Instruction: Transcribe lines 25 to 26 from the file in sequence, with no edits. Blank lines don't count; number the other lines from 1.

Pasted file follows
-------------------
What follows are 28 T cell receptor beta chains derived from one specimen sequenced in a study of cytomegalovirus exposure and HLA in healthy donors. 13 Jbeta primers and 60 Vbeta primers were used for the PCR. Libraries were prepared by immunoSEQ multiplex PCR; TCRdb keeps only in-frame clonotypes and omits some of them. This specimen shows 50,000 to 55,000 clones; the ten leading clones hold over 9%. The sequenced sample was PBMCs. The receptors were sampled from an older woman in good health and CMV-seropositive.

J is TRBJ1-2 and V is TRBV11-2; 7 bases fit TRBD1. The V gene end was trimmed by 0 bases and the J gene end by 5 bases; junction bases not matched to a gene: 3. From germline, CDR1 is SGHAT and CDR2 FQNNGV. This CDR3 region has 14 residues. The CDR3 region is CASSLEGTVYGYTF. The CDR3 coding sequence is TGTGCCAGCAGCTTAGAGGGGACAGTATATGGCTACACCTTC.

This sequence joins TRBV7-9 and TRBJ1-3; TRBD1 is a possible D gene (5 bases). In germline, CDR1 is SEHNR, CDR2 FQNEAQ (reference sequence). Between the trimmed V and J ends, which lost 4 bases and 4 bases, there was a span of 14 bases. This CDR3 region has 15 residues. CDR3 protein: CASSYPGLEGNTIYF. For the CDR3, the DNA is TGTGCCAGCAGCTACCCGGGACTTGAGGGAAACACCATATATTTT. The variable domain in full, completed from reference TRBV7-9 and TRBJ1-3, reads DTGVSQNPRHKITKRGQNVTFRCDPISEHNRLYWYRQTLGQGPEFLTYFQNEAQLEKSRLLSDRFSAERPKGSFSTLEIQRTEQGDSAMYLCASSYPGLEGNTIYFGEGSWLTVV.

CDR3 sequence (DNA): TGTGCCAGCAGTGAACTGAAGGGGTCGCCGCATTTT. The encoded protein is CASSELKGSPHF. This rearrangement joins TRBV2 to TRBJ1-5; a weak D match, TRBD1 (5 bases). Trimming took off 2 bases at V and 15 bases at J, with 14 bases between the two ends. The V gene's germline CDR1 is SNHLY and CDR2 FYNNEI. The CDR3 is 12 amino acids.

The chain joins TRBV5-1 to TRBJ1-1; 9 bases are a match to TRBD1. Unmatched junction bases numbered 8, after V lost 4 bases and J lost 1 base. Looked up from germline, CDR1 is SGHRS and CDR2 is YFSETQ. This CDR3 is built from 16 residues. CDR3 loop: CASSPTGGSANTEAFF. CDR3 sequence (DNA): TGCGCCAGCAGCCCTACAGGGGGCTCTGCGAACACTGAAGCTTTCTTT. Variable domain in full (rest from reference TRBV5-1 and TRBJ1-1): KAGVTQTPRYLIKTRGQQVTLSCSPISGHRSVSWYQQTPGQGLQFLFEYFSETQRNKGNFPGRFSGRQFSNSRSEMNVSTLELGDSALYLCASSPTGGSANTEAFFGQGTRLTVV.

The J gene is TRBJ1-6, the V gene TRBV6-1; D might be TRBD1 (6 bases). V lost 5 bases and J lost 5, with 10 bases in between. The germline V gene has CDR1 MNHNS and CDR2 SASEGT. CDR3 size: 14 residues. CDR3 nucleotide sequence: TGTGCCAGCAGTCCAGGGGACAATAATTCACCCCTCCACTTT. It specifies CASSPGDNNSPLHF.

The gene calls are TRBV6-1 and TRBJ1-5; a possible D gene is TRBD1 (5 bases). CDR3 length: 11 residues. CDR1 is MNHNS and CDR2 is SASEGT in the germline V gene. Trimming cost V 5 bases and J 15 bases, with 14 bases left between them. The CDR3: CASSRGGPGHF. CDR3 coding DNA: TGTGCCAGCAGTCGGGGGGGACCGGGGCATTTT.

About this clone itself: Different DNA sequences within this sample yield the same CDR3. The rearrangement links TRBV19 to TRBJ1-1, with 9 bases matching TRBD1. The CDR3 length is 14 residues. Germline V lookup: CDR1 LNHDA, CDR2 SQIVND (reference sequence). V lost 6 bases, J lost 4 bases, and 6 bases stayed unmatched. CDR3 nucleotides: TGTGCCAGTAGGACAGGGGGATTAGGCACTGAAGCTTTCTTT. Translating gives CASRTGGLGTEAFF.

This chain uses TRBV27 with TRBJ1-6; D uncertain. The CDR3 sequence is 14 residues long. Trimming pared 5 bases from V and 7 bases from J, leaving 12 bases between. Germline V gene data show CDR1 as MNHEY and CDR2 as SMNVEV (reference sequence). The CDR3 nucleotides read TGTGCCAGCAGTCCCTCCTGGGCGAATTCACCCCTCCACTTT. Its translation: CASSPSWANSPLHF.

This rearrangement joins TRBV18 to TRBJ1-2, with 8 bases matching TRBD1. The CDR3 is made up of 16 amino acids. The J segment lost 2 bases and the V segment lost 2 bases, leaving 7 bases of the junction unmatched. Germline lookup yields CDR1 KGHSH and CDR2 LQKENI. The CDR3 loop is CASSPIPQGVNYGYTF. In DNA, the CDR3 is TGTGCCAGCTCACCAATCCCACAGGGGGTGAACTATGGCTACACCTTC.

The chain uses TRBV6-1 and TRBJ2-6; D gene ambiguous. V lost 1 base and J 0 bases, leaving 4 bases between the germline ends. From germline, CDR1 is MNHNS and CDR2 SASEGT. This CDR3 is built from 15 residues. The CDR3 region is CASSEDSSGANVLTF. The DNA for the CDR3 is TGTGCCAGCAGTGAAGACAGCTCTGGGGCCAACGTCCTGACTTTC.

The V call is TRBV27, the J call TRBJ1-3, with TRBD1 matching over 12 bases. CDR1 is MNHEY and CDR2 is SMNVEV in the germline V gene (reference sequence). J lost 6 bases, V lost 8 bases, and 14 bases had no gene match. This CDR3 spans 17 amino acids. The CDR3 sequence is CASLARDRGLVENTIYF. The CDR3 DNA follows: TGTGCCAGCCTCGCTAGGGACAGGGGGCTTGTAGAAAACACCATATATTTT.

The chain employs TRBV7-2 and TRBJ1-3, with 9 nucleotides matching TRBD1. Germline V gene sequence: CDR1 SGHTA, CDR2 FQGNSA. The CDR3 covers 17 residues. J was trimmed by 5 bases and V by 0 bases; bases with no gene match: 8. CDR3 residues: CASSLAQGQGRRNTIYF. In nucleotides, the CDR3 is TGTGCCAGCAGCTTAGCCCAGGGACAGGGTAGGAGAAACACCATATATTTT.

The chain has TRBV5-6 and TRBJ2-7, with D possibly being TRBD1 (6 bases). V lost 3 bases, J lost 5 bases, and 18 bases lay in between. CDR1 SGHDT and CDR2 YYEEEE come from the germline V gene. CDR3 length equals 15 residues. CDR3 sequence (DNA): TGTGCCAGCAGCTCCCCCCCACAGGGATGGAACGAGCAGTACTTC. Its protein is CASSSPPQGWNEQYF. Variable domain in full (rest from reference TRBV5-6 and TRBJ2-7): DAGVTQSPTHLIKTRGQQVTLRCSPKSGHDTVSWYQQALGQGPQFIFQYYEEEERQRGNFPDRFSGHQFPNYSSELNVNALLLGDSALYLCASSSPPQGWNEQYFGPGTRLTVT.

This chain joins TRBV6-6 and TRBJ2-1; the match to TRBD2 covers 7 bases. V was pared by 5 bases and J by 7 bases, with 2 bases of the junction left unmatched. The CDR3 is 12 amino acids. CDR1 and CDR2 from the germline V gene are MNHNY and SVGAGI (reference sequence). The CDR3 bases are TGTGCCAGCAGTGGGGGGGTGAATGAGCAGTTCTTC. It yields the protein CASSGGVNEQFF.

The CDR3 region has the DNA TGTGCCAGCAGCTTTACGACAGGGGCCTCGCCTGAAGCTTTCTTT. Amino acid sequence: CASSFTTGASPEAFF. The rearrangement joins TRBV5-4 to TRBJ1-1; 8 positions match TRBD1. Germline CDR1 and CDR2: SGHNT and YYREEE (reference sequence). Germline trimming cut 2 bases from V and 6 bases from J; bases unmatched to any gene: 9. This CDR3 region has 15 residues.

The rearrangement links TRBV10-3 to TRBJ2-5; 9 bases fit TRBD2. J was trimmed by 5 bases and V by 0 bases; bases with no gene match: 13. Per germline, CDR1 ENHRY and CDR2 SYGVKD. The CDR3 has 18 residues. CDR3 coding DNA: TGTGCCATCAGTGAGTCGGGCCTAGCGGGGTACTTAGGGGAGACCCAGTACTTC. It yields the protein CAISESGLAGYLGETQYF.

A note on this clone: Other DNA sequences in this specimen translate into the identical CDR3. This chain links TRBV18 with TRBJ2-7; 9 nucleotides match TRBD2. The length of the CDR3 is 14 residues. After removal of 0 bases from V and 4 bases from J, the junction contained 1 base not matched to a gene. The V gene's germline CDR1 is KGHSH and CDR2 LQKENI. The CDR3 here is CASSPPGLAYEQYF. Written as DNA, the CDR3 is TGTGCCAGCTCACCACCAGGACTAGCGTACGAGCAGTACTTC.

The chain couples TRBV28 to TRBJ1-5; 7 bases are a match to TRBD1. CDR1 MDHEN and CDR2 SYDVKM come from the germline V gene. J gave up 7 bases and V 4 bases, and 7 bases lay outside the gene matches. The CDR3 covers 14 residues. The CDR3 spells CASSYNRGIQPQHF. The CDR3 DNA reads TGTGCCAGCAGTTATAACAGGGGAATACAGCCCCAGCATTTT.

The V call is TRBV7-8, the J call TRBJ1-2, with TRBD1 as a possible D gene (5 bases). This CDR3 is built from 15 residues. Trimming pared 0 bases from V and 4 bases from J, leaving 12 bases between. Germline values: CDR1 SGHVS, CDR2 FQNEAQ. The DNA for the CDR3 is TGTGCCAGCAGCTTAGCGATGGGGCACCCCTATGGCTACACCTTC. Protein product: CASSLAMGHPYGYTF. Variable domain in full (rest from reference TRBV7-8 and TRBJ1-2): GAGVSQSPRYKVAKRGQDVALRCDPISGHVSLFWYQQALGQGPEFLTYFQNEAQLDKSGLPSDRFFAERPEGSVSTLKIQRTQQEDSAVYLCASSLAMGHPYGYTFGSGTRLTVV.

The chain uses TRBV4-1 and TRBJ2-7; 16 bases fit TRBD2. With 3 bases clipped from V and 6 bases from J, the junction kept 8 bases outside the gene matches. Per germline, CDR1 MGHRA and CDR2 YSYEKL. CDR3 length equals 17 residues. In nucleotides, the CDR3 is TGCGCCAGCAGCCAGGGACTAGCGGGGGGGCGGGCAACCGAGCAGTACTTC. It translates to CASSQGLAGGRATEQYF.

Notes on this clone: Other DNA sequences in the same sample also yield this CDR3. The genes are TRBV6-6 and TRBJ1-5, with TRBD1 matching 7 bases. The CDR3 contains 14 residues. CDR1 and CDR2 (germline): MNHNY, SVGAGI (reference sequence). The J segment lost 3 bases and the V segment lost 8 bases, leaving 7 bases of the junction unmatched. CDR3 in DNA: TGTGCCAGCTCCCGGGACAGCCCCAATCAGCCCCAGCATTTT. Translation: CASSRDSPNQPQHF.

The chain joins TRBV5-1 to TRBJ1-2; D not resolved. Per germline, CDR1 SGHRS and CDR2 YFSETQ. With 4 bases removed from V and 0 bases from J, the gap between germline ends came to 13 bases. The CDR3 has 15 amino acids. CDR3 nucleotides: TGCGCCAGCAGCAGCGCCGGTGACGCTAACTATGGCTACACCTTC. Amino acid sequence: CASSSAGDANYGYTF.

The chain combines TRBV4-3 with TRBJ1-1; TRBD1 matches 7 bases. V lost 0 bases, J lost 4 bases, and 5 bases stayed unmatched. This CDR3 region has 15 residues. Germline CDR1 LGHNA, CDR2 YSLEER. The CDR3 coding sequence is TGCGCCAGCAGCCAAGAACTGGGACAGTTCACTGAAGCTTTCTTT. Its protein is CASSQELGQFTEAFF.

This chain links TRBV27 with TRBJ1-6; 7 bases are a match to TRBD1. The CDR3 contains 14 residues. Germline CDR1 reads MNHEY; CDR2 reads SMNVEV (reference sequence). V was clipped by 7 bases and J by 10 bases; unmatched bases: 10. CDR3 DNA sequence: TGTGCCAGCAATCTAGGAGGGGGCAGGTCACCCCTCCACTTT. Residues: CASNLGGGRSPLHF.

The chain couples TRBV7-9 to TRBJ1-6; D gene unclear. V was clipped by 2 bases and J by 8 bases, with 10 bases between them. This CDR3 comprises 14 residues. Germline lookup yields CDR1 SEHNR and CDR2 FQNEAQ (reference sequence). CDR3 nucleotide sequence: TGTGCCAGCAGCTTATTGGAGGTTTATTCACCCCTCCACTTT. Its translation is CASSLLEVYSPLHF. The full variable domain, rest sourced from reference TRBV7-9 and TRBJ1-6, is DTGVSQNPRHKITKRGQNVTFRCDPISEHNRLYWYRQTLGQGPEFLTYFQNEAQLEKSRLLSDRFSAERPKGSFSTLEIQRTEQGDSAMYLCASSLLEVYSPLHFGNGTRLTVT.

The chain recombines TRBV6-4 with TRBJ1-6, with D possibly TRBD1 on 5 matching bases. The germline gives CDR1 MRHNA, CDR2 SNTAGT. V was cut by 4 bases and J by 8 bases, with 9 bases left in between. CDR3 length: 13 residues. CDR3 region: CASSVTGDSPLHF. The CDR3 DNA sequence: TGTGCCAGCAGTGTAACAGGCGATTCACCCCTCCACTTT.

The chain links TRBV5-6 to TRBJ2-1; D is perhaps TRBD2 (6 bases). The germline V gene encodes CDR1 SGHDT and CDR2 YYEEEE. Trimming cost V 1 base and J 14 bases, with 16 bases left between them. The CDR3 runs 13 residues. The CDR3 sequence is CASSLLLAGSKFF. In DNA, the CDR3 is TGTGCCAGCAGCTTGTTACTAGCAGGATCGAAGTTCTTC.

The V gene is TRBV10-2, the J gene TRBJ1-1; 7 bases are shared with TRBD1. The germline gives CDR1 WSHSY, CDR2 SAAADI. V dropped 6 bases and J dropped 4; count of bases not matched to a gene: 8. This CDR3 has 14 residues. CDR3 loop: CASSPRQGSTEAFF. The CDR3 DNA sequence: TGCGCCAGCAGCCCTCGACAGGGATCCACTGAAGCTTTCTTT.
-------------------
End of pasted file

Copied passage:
This chain links TRBV27 with TRBJ1-6; 7 bases are a match to TRBD1. The CDR3 contains 14 residues. Germline CDR1 reads MNHEY; CDR2 reads SMNVEV (reference sequence). V was clipped by 7 bases and J by 10 bases; unmatched bases: 10. CDR3 DNA sequence: TGTGCCAGCAATCTAGGAGGGGGCAGGTCACCCCTCCACTTT. Residues: CASNLGGGRSPLHF.

The chain couples TRBV7-9 to TRBJ1-6; D gene unclear. V was clipped by 2 bases and J by 8 bases, with 10 bases between them. This CDR3 comprises 14 residues. Germline lookup yields CDR1 SEHNR and CDR2 FQNEAQ (reference sequence). CDR3 nucleotide sequence: TGTGCCAGCAGCTTATTGGAGGTTTATTCACCCCTCCACTTT. Its translation is CASSLLEVYSPLHF. The full variable domain, rest sourced from reference TRBV7-9 and TRBJ1-6, is DTGVSQNPRHKITKRGQNVTFRCDPISEHNRLYWYRQTLGQGPEFLTYFQNEAQLEKSRLLSDRFSAERPKGSFSTLEIQRTEQGDSAMYLCASSLLEVYSPLHFGNGTRLTVT.